Aman Nath, chairman of Neemrana Hotels, talks about the future of hospitality in the post-COVID-19 world
The COVID-19 pandemic has devastated the hospitality industry. As a leading figure in the space, what’s your take? How will hotels cope going forward?
The nature and location of the hotels will decide their fate in the current financial year. The closed, air-conditioned, corridor hotels may not be sustainable for now. After the lockdown, people will want to be close to nature in open spaces. So how will modern hotels sustain themselves? Nearby, true city escapes—mountain, sea, garden, or riverside—should work. Hotels will have to reinvent themselves. Heritage and boutique hotels with plenty of open spaces and natural ventilation in the rooms should do well post the lockdown.
How can the government ease the pain? Do you have any specific expectations?
Our government has helped contain the virus well in time. India should now be projected as being the size of Europe—2,300km of just one mountain range, 7,500km of coastline… Space is what the world will seek. Social distancing is talking of one metre. India is spaced out—literally!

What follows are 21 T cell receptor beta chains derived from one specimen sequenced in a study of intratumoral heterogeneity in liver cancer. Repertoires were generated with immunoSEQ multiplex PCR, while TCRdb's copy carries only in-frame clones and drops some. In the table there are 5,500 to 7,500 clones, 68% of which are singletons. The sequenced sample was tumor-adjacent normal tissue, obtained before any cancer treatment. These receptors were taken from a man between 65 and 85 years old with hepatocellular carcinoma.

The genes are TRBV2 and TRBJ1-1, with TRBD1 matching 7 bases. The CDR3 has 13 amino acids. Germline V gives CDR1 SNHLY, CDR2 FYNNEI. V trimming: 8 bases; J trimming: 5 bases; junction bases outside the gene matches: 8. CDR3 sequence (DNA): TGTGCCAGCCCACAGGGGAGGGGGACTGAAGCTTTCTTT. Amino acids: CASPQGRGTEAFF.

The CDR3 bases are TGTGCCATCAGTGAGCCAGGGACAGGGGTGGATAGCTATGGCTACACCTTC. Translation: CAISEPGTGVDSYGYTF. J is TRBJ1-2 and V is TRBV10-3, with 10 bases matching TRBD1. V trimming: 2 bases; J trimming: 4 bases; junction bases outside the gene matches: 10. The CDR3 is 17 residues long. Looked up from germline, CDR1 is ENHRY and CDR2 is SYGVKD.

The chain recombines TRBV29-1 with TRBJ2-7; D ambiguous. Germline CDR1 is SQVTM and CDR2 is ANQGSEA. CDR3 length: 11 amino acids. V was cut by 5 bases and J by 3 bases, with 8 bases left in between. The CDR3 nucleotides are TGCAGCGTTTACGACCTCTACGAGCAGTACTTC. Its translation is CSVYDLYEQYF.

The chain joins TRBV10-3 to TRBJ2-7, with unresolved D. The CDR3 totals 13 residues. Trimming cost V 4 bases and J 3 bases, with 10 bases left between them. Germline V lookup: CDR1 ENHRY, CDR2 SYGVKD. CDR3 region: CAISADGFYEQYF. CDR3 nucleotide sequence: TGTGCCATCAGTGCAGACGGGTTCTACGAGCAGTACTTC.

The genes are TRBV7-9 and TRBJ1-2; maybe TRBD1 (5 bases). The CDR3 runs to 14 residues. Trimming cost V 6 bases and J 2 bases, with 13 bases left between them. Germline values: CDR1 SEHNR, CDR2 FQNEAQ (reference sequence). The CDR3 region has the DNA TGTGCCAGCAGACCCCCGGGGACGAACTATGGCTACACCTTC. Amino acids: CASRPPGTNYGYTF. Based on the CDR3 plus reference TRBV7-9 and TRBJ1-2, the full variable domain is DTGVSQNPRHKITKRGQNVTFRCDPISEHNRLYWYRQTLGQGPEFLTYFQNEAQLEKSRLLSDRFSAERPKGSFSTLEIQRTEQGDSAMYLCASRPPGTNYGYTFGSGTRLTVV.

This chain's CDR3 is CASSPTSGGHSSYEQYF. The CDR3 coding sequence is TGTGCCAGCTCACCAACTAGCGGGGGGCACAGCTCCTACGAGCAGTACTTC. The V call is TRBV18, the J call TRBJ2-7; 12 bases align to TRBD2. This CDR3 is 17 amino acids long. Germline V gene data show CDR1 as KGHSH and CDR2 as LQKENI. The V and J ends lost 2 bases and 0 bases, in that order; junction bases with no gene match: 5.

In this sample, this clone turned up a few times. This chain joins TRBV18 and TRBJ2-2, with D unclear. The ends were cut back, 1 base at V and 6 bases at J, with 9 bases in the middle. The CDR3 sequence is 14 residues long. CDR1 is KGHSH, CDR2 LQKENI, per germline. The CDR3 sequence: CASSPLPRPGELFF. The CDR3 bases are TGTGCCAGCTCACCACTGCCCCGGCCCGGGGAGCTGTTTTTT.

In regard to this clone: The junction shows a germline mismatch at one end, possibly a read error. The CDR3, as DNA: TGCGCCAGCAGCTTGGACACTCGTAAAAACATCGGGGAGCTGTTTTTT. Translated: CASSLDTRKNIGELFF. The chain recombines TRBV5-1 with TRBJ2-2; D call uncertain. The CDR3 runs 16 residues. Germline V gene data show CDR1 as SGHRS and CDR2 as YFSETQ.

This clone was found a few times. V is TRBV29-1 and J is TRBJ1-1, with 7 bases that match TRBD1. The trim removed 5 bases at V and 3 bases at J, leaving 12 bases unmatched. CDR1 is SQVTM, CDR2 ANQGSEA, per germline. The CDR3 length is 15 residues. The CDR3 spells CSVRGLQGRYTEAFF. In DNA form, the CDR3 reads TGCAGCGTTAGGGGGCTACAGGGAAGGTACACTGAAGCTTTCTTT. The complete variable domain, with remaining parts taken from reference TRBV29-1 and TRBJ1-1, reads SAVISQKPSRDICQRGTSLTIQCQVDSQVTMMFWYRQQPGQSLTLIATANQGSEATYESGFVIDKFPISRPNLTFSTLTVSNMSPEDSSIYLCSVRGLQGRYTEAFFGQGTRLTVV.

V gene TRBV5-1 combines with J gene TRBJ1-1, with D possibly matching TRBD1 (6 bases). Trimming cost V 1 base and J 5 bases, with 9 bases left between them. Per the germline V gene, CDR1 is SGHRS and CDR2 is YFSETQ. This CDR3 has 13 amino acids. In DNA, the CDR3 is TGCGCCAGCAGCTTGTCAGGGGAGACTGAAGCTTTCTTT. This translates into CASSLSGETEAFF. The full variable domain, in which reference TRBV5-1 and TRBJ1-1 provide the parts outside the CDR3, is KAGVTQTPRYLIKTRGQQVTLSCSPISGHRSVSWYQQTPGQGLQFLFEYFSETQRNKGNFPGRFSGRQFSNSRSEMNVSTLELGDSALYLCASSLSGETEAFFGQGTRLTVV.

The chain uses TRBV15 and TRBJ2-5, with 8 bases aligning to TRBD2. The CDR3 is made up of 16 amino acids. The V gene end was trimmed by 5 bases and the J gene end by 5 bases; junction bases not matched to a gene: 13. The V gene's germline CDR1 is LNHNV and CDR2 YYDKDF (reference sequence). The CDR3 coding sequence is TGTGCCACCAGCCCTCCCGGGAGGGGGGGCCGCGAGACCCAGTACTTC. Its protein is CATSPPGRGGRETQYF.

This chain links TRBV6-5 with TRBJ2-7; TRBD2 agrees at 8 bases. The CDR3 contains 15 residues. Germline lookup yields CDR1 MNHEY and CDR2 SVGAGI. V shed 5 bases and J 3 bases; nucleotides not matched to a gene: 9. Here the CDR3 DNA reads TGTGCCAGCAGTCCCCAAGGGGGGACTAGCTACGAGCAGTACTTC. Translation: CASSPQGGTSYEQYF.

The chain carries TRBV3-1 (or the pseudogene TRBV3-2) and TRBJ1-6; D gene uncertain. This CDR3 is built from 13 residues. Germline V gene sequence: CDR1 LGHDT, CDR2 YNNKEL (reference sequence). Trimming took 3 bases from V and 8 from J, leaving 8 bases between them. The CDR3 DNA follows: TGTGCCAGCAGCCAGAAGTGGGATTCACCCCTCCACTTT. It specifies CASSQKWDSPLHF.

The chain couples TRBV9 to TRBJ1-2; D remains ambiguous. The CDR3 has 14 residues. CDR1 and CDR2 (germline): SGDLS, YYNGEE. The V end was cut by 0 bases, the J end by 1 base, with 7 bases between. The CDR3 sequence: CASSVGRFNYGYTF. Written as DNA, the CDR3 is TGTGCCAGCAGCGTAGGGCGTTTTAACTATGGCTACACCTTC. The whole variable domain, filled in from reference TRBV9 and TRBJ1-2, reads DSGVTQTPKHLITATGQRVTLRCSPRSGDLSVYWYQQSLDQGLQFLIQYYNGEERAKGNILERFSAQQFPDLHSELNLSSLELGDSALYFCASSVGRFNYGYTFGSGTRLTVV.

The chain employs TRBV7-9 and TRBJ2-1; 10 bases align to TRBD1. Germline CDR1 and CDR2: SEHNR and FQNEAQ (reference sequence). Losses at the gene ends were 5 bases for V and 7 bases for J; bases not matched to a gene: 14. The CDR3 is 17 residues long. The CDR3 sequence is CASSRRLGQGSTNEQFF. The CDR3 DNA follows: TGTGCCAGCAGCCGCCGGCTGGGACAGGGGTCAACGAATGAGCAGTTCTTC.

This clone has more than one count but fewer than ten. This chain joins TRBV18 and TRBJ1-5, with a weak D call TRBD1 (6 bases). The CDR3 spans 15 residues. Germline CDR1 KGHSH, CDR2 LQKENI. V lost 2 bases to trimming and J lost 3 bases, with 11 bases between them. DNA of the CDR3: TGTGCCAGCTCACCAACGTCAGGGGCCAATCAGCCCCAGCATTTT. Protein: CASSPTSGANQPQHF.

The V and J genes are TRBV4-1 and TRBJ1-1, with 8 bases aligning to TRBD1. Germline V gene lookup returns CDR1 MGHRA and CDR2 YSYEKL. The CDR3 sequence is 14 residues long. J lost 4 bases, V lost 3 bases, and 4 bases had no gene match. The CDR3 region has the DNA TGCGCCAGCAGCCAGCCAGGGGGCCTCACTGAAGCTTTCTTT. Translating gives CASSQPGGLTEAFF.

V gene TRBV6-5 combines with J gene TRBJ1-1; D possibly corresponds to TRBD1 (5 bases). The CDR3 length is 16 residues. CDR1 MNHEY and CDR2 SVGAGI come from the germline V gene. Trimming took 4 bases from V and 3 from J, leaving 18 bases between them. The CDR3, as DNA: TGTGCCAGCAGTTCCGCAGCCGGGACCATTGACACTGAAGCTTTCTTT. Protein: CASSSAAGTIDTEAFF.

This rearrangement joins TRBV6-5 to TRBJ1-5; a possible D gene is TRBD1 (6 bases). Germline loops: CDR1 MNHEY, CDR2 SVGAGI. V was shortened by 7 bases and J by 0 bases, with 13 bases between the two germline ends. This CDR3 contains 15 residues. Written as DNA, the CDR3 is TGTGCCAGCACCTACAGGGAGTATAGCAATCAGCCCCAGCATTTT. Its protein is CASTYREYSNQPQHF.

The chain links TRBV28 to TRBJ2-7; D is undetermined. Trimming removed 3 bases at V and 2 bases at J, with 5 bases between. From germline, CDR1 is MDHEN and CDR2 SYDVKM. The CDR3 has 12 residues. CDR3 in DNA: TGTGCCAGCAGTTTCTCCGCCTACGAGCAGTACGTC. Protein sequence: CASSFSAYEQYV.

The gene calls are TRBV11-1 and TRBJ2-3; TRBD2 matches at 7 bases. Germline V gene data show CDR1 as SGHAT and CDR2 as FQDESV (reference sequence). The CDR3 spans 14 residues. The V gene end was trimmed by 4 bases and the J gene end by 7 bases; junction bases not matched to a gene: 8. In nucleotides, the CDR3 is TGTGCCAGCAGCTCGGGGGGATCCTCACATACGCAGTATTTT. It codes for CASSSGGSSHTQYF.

Financial help is always welcome, but we can’t do the national mathematics. The government has to step in to support the survival of the tourism industry—an industry which employs crores of people. The government has already been requested to step in immediately by waiving off GST for the entire financial year 2020-21, by permitting a complete deferment of all statutory dues payable by the tourism, travel and hospitality industry at the central, state, and municipal government level. Similarly, the government must step in to support salaries and establishment costs. This is especially relevant for the heritage hotel sector which supports locals in the nearby villages and prevents rural migration to urban slums. The unskilled and semi-skilled workforce needs to be protected the most—they form the backbone of the Indian hospitality industry.
What coping strategies is Neemrana Hotels adopting?
One should remain an optimist even in the most trying times. Neemrana has always followed a socially responsible tourism approach. Our focus remains to keep our head above water. Till now we have prevented layoffs and are managing with leave adjustments. We may have to explore other options in the near future but we shall always keep the best interest of our employees and the company paramount. Neemrana has always encouraged local employment and after the lockdown is eased and things return to normal, we shall have a greater focus on the local areas in which we operate. In the meantime, in conjunction with the local authorities, we have being doing our bit to provide food to people in the Neemrana region who are struggling to put together a meal for their family.